Net Loss

We went from a loss of $301,916 to a loss of $310,583, which includes the distorting non-cash effects of the stock. A more useful number right now (since cash is king) is to back out the stock rebates and rewards. For the first six months of 2019 that means we back out $149,458 and for 2020 we back out $120,020 (that’s both the stock back rebates, and any bonuses, like new member bonuses). That’s a net loss of $161,458 for the first six months of 2019 and $190,563 through June 30, 2020.

Statement of Cash Flows

This is the key set of official numbers to show how we’re doing. It shows how much cash we used and where that cash came from. Now you can begin to see how the changes we made truly affected us. Note that we used $48,854 in cash more than we generated in the first six months of 2019. And we used $103,798 in cash more than we generated in 2020.

That $103,798 came from two main places. We got an EIDL loan (an SBA (U.S. government) pandemic related loan – it’s mislabeled in the financial statements we submitted as a PPP loan) that’s repayable over 30 years, and we sold $78,446 in stock.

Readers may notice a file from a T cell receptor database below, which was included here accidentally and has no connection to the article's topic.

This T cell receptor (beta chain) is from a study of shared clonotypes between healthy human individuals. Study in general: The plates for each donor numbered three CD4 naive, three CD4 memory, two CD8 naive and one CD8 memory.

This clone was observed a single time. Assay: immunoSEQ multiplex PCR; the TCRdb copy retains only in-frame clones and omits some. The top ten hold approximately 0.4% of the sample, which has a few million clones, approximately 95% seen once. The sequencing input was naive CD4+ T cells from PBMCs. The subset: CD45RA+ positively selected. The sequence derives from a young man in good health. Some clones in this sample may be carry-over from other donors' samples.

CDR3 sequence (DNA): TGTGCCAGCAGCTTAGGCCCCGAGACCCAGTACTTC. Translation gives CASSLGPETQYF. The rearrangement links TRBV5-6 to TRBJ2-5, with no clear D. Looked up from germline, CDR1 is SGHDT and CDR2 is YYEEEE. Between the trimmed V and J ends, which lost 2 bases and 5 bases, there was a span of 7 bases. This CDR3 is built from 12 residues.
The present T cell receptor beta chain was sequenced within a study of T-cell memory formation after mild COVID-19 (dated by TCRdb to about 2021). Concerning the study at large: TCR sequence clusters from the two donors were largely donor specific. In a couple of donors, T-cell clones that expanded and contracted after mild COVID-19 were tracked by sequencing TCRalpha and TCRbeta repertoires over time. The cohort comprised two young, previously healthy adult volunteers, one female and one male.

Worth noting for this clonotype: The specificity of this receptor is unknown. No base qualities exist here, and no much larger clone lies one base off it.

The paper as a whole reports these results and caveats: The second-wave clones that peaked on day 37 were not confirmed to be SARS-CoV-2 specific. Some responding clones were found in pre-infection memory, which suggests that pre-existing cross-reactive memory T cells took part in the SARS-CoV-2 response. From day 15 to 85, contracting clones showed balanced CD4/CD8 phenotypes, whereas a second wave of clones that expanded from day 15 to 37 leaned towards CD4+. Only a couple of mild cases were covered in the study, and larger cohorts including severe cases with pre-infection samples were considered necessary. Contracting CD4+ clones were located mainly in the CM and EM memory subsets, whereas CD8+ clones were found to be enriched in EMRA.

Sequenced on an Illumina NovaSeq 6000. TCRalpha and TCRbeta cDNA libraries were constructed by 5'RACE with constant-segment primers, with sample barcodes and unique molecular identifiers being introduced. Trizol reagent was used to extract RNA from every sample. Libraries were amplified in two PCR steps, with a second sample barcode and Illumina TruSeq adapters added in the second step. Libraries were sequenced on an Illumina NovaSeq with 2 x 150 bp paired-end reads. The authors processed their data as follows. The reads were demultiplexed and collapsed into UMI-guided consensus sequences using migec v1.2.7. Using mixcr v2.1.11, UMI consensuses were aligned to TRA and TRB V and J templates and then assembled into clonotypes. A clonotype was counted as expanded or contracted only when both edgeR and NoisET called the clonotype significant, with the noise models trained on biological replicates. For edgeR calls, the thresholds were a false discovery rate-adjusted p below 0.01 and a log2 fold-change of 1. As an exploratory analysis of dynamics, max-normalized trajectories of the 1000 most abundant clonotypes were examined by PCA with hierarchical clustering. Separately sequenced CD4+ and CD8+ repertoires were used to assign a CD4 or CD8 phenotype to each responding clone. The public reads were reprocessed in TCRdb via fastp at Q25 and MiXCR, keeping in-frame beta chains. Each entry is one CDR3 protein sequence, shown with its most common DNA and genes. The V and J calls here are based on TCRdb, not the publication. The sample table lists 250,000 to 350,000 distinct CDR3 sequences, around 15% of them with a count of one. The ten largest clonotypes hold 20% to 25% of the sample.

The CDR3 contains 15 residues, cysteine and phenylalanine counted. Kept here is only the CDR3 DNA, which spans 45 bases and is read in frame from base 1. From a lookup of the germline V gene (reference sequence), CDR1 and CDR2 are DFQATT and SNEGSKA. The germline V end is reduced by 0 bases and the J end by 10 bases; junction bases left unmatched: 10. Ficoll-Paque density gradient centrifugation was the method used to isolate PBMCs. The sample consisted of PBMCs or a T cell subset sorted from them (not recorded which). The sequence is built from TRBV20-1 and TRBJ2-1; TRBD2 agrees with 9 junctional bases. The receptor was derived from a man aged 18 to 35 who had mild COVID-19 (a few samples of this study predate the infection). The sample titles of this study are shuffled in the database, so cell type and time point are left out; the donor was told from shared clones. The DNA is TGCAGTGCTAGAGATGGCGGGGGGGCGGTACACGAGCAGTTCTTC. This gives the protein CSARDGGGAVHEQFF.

Big Disclaimer

My discussion of these derived numbers does not follow GAAP or SEC rules.  They are the numbers I use to understand how we’re doing at the most basic level, and they’re not official accounting numbers.  Also, to be very precise, members earn our shares provisionally.  That is, we account for them because we assume the member is going to complete the process by, among other things, providing the right ownership information (like social security number), transferring them to the transfer agent, and the purchase isn’t returned. If they don’t complete the paperwork, or fail to remain active, those provisional shares will eventually go away.

Shares that have been issued and transferred are out of our control and can be accessed either through your stock broker or Issuer Direct, our transfer agent.

In other news

Make sure you tell friends. Make sure your Button is working on your PC or Mac. Make sure you have the iConsumer IOS or Android app on your phone. Easy ways to help your company grow and prosper, especially as we head into an uncharted ‘holiday’ shopping season for 2020.